I’m glad to acknowledge that I incorrectly reported the OpenStack Quantum project would require licensed components for implementation! I fully stand behind Quantum as being OpenStack’s “killer app” and am happy to post more information about it here.
Side note: My team at Dell is starting to get Crowbar community pings about collaboration on a Quantum barclamp. Yes, we are interested!
This updates comes via Dan Wendlandt from Nicira who pointed out my error in the Seattle Meetup notes (you can read his comment on that post). Rather than summarize his information, I’ll let Dan talk for himself…
Dan’s comments about open source Quantum implementation:
Dan’s comments about Quantum OpenStack project status in the D-E-F release train:
At the end of the Diablo cycle, Quantum applied to become an incubated project, which means it will be incubated for Essex. At the end of the Essex cycle, we plan to apply to be a core project, meaning that if we are accepted, we would be a core project for the F-series release.
Its worth noting, however, that [Dan] knows of many people planning on putting Quantum in production before then, which is the real indicator of a project’s maturity (regardless of whether it is technically “core” or not).
Between partnering meetings, I bounced through biz and tech sessions during Day 2 of the OpenStack conference (day 1 notes). After my impression summary, I’m including some succinct impressions, pictures, and copies of presentations by my Dell team-mates Greg Althaus & Brent Douglas.
Clouds on the road to Bexar
My overwhelming impression is a healthy tension between aspirational* and practical discussions. The community appetite for big broad and bodacious features is understandably high: cloud seems on track as a solution for IT problems but there are is still an impedance mismatch between current apps and cloud capabilities.
As service providers ASPire to address these issues, some OpenStack blue print discussions tended to digress towards more forward-looking or long-term designs. However, watching the crowd, there was also a quietly heads down and pragmatic audience ready to act and implement. For this action focused group, delivering working a cloud was the top priority. The Rackers and Nebuliziers have product to deploy and will not be distracted from the immediate concerns of living, breathing shippable code.
I find the tension between dreaming aspiration (cloud futures) and breathing aspiration (cloud delivery) necessary to the vitality of OpenStack.
[Day 3 update, these coders are holding the floor. People who are coding have moved into the front seats of the fishbowl and the process is working very nicely.]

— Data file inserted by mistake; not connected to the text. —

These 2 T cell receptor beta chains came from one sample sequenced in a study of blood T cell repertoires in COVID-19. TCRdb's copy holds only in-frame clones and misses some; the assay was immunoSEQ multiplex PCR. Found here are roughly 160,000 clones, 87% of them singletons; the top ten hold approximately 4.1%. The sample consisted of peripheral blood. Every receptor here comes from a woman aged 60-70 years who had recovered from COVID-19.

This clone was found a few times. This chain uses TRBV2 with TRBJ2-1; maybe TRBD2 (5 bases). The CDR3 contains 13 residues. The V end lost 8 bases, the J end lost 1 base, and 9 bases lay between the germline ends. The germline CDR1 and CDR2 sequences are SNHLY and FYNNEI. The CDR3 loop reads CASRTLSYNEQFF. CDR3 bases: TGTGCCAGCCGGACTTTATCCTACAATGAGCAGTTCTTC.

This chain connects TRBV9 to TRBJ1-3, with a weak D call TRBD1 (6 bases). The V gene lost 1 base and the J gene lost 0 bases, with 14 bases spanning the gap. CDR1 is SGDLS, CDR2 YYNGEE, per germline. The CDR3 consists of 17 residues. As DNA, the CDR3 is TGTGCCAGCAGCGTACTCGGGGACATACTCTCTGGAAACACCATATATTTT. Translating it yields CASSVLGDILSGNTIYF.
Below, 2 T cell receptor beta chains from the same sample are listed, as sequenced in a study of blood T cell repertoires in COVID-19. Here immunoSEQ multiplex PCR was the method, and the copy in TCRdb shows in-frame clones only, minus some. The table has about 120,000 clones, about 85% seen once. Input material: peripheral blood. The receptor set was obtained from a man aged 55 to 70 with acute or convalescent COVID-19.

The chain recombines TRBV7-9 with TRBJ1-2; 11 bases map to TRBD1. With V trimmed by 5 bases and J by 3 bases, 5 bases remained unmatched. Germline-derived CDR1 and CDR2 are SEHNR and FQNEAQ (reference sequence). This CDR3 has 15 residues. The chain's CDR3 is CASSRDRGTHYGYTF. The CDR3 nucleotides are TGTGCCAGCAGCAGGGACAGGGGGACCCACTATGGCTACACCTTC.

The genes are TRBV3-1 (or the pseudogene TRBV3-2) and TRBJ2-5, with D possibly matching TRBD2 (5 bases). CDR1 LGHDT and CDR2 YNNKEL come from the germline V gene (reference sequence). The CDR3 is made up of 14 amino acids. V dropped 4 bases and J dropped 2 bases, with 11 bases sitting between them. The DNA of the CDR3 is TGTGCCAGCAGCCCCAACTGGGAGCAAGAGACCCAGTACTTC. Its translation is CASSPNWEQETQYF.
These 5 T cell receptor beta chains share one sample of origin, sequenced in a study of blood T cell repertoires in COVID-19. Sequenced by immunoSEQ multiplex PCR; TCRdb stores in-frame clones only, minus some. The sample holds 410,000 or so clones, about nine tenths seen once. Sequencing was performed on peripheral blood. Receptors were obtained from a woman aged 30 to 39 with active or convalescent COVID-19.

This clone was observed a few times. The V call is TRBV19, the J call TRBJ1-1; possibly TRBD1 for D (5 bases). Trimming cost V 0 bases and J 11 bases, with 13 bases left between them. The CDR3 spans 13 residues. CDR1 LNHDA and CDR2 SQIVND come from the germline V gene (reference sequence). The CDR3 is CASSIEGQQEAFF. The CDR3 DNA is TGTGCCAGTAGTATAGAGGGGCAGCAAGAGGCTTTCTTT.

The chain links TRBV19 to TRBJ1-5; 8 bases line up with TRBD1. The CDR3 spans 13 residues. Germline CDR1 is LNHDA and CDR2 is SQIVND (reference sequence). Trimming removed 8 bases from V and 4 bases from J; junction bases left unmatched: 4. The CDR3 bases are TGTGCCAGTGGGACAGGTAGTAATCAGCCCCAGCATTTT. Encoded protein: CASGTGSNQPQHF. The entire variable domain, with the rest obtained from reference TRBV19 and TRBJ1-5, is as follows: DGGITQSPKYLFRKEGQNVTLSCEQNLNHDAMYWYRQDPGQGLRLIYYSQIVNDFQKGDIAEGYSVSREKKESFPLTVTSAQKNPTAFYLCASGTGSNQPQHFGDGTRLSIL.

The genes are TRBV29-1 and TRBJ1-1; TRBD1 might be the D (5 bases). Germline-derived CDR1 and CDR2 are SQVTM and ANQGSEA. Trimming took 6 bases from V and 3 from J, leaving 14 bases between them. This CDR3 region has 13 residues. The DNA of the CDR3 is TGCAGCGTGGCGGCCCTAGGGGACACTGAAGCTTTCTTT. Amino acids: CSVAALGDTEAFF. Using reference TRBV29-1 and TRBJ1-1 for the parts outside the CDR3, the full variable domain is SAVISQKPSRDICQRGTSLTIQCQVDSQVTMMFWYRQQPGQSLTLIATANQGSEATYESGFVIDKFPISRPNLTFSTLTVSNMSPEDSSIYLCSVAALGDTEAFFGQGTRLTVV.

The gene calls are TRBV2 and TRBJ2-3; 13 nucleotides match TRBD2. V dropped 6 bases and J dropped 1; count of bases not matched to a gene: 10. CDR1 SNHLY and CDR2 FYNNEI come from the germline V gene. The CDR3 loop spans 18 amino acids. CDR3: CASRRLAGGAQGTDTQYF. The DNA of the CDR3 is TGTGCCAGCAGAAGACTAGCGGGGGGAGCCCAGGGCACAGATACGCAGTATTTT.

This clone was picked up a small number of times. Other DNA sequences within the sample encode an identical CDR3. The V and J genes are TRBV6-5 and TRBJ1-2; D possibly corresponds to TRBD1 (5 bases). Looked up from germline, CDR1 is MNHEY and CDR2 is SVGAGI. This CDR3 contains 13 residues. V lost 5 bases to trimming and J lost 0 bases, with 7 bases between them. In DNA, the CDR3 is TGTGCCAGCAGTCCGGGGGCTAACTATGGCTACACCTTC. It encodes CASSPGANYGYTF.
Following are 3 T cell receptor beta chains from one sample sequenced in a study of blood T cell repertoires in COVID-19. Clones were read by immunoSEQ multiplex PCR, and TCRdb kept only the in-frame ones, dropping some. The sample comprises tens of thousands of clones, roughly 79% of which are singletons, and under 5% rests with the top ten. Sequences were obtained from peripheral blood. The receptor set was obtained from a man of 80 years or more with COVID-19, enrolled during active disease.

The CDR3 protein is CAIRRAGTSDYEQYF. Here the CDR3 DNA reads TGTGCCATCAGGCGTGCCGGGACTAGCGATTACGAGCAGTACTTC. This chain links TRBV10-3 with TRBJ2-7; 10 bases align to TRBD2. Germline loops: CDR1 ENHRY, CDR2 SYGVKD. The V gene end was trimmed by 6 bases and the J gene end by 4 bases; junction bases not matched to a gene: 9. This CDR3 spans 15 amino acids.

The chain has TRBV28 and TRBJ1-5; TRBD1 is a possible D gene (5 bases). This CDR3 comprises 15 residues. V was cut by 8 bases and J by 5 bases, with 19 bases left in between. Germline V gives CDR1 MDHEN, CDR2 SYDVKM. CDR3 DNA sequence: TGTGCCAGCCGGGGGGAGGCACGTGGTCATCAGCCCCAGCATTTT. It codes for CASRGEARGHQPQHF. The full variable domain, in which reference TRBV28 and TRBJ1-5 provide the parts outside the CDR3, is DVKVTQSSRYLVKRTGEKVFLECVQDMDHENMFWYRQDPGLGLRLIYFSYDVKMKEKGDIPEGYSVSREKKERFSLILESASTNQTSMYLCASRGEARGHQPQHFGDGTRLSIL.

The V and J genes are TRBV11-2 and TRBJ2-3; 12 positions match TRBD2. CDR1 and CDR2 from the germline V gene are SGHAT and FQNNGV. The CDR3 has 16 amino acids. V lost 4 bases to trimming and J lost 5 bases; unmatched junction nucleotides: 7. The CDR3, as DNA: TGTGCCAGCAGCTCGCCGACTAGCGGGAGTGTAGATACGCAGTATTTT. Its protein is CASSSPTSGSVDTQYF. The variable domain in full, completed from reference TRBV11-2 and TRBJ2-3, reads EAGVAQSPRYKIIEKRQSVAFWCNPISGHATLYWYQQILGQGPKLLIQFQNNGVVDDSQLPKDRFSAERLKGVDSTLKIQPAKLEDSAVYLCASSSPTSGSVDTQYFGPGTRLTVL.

Specific Comments (sorry, not linking everything):
Cloud networking is a mess and there is substantial opportunity for innovation here. Nicira was making an impression talking about how Open vSwitch and OpenFlow could address this at the edge switches. interesting, but messy.
SheepDog was presented as a way to handle block storage. Not an iSCSI solution, works directly w/ KVM. Strikes me as too limiting – I’d rather see just using iSCSI. We talked about GlusterFS or Ceph (NewDream). This area needs a lot of work to catch up with Amazon EBS. Unfortunately, persisting data on VM “local” disks is still the dominate paradigm.
Discussions about how to scale drifted towards aspirational.
Scalr did a side presentation about automating failover.
Discussion about migration from Eucalyptus to OpenStack got side tracked with aspirations for a “hot” migration. Ultimately, the differences between network was a problem. The practical issue is discovering the meta data – host info not entirely available from the API.
Talked about an API for cloud networking. This blue print was heavily attended and messy. The possible network topologies present too many challenges to describe easily. Fundamentally, there seems consensus that the API should have a very very simple concept of connecting VM end points to a logical segment. That approach leverages the accepted (but out dated) VLAN semantic, but implementation will have to be topology aware. ouch!
Day 3 topic Live migration: Big crowd arguing with bated breath about this. The summary “show us how to do it without shared storage THEN we’ll talk about the API.”